Sing Psalms, Let Joy Resound: A Case For Exclusive Psalmody
Ephesians 4:4-6 indicates that Christians ought to practice one single faith. It reads: "There is one body, and one Spirit, even as ye are called in one hope of your calling; One Lord, one faith, one baptism, One God and Father of all, who is above all, and through all, and in you all."
The apostolic notion of one, uniform faith clearly does NOT envision the smorgasbord of various worship practices -- from the faithful to the absurd and goofy -- that dots today's religious landscape in the name of Christendom. The apostles did not lay down different worship patterns at the various churches they established, as is obvious from such statement as: "If anyone wants to be contentious about this, we have no other practice - nor do the churches of God" (1 Cor. 11:16). Likewise, God has told Moses, "See to it that you make everything according to the pattern shown you on the mount." Just so, after correcting many deviations from the God-given pattern, Paul the apostle told the Corinthians "The rest I will set in order when I come" (1 Cor. 11:34).
Moreover, those who care to look into it will find that the phrase "set in order" represents a technical liturgical term found three times at the end of Exodus as a summary for the refrain, "just as the Lord had commanded Moses, so they did." Exodus uses the phrase "set in order" specifically of those symbols clearly regarding the Church -- the table of showbread (representing the Lord's Supper), the lampstands or candlesticks (representing the churches themselves in Revelation 1-3) and the altar (representing the prayers and praise of the saints in the New Testament).
This order does not refer to "order in general" where orderliness sits opposed to chaotic worship, as many have falsely supposed. Rather, it has in mind the priestly order assigned to care for the worship of God to see that it proceeds precisely as God has commanded, without deviation or exception. In the New Testament, this means the priestly order of Melchizedek. Hence the saying of Paul, "Follow me as I follow Christ." The context tells us here that Paul was making a liturgical point, meaning "Following the apostlic pattern as we have delivered to you the teachings of Christ." The apostolic duty requires Paul to perform the liturgy of the churches just as Christ -- the head of the Church as High Priest forever after the order of Melchizedek -- dictated by his words and deeds.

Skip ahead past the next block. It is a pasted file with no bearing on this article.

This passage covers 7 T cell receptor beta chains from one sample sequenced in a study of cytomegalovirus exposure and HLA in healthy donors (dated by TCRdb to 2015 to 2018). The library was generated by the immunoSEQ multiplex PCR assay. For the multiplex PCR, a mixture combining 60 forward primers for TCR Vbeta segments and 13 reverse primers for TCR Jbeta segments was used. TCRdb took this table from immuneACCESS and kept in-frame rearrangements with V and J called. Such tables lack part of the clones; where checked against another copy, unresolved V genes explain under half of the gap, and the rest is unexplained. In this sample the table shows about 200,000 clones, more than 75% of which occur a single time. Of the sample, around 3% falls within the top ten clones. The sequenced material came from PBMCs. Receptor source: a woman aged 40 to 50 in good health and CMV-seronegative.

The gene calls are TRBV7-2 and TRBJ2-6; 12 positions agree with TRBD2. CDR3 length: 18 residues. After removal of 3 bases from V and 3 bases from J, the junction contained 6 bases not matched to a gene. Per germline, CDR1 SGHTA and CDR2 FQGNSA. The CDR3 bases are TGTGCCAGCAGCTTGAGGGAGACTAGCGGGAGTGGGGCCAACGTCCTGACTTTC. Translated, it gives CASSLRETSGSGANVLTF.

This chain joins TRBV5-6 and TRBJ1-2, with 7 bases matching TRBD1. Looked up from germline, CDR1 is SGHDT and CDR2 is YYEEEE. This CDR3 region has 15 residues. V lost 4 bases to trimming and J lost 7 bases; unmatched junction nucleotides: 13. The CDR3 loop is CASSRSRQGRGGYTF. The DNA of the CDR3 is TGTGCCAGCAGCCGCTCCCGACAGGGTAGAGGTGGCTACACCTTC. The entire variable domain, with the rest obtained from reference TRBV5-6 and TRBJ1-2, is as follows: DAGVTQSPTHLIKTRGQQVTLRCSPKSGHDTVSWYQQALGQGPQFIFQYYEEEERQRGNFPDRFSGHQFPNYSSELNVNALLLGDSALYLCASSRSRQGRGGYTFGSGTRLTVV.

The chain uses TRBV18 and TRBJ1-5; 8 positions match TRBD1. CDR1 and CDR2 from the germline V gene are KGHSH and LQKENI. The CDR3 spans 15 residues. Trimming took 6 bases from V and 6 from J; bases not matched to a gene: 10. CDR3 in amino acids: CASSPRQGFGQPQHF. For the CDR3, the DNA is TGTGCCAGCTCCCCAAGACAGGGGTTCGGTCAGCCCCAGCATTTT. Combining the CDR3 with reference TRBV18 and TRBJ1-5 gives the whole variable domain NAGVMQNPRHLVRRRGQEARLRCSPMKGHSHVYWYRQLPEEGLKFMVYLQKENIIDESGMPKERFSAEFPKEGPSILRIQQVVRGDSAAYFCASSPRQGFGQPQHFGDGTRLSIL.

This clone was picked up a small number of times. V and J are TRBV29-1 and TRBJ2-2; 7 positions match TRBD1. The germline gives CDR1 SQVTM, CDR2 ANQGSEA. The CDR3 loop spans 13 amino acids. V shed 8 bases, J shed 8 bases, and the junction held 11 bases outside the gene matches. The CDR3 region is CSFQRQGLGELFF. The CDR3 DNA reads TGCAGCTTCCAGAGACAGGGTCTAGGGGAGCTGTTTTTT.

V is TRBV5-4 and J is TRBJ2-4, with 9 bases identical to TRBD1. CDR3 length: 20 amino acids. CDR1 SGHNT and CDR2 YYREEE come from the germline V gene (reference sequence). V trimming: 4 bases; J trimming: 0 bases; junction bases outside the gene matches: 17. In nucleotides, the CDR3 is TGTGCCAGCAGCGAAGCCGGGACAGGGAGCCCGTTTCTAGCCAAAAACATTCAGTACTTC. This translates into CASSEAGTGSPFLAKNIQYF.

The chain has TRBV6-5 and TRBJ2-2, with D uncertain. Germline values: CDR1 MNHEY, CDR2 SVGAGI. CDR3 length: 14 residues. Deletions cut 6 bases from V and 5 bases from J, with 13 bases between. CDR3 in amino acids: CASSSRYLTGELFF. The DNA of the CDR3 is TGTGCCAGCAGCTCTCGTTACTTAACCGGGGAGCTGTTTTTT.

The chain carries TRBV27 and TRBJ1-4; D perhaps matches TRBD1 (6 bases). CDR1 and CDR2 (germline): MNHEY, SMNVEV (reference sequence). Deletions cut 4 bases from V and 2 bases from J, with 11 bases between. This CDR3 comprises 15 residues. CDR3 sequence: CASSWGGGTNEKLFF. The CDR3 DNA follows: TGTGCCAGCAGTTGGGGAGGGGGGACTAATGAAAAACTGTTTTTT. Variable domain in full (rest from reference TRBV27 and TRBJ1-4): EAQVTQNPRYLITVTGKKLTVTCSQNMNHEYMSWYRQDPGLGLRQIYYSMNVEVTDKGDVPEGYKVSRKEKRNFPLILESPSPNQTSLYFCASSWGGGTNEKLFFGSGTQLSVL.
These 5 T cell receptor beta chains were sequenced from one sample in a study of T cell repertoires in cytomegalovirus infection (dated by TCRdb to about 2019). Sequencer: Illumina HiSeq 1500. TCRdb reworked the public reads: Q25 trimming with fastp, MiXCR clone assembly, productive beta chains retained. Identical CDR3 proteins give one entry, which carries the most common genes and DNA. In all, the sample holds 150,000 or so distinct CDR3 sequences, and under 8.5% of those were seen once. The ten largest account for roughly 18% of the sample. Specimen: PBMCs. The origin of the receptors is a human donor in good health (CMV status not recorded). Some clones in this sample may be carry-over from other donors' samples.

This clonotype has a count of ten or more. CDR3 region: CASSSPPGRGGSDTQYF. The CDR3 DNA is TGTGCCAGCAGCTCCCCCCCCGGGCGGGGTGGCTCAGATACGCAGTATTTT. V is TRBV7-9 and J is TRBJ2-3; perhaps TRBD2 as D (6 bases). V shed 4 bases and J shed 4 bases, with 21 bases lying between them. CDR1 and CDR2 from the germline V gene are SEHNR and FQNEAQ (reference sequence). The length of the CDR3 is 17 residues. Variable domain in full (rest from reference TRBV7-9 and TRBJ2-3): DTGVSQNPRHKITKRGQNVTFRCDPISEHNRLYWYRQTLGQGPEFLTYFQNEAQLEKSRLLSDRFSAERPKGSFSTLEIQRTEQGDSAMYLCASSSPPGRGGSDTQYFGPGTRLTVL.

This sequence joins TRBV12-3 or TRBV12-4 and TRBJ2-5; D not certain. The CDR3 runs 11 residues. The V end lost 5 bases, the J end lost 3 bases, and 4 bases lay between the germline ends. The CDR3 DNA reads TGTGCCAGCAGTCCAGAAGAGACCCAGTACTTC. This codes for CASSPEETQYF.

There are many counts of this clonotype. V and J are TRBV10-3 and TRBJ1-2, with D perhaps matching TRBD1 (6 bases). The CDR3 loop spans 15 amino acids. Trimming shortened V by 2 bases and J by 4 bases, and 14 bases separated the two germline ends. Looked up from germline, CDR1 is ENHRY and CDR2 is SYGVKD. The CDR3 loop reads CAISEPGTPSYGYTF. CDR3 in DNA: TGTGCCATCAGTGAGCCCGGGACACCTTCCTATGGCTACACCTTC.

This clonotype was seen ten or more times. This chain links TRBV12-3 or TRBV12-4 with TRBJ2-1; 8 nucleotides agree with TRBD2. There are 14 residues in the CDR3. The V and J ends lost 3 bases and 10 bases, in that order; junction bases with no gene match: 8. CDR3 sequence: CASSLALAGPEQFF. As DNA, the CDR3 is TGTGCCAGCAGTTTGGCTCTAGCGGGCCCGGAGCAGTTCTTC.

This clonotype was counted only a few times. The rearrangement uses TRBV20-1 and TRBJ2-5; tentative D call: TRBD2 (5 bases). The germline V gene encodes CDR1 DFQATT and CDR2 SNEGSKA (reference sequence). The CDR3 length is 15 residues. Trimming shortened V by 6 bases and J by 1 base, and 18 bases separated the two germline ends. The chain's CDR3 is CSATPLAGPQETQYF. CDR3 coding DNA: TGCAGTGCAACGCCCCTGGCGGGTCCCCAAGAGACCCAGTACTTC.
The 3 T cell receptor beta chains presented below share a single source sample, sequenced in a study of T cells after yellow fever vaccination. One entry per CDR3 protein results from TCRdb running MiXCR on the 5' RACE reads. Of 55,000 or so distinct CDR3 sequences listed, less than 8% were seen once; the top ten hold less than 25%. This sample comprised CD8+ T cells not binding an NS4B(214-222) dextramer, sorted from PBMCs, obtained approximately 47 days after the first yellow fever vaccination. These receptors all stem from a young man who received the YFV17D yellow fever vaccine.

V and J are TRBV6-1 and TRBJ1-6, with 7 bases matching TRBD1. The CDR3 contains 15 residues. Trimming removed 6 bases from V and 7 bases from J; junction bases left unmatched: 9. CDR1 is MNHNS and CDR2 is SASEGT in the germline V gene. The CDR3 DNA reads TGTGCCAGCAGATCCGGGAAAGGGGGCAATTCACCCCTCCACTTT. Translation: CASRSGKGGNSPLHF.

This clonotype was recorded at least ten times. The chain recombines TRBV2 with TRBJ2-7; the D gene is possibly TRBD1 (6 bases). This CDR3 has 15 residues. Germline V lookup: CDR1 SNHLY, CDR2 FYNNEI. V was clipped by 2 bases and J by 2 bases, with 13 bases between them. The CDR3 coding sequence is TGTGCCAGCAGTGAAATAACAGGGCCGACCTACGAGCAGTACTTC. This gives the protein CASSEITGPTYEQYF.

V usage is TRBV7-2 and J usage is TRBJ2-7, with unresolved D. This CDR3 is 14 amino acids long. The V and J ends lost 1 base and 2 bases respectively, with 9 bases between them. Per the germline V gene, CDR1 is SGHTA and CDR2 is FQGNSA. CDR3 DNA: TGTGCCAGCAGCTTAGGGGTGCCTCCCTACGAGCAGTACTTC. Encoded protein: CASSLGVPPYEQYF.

The now-heated question of just which songs Christians may properly sing in their worship services often bears the title, "the exclusive psalmody debate." Those who favor the exclusive singing of the biblical book of Psalms -- which group would include this author -- have a great many persons up in arms over the "strictness" of it all. And so the debate rages on. We believe, and wish to argue the point that the relevant passages from Ephesians 5, and especially from Colossians 3 (below) form the linchpin of the debate. Here, those who urge that we sing all manner of man-made songs falter and stumble. And, here, the Bible rules out their position, as we will now proceed to demonstrate.
Ephesians 5:18-20 reads, "And be not drunk with wine, wherein is excess; but be filled with the Spirit; Speaking to yourselves in psalms and hymns and spiritual songs, singing and making melody in your heart to the Lord; Giving thanks always for all things unto God and the Father in the name of our Lord Jesus Christ ..."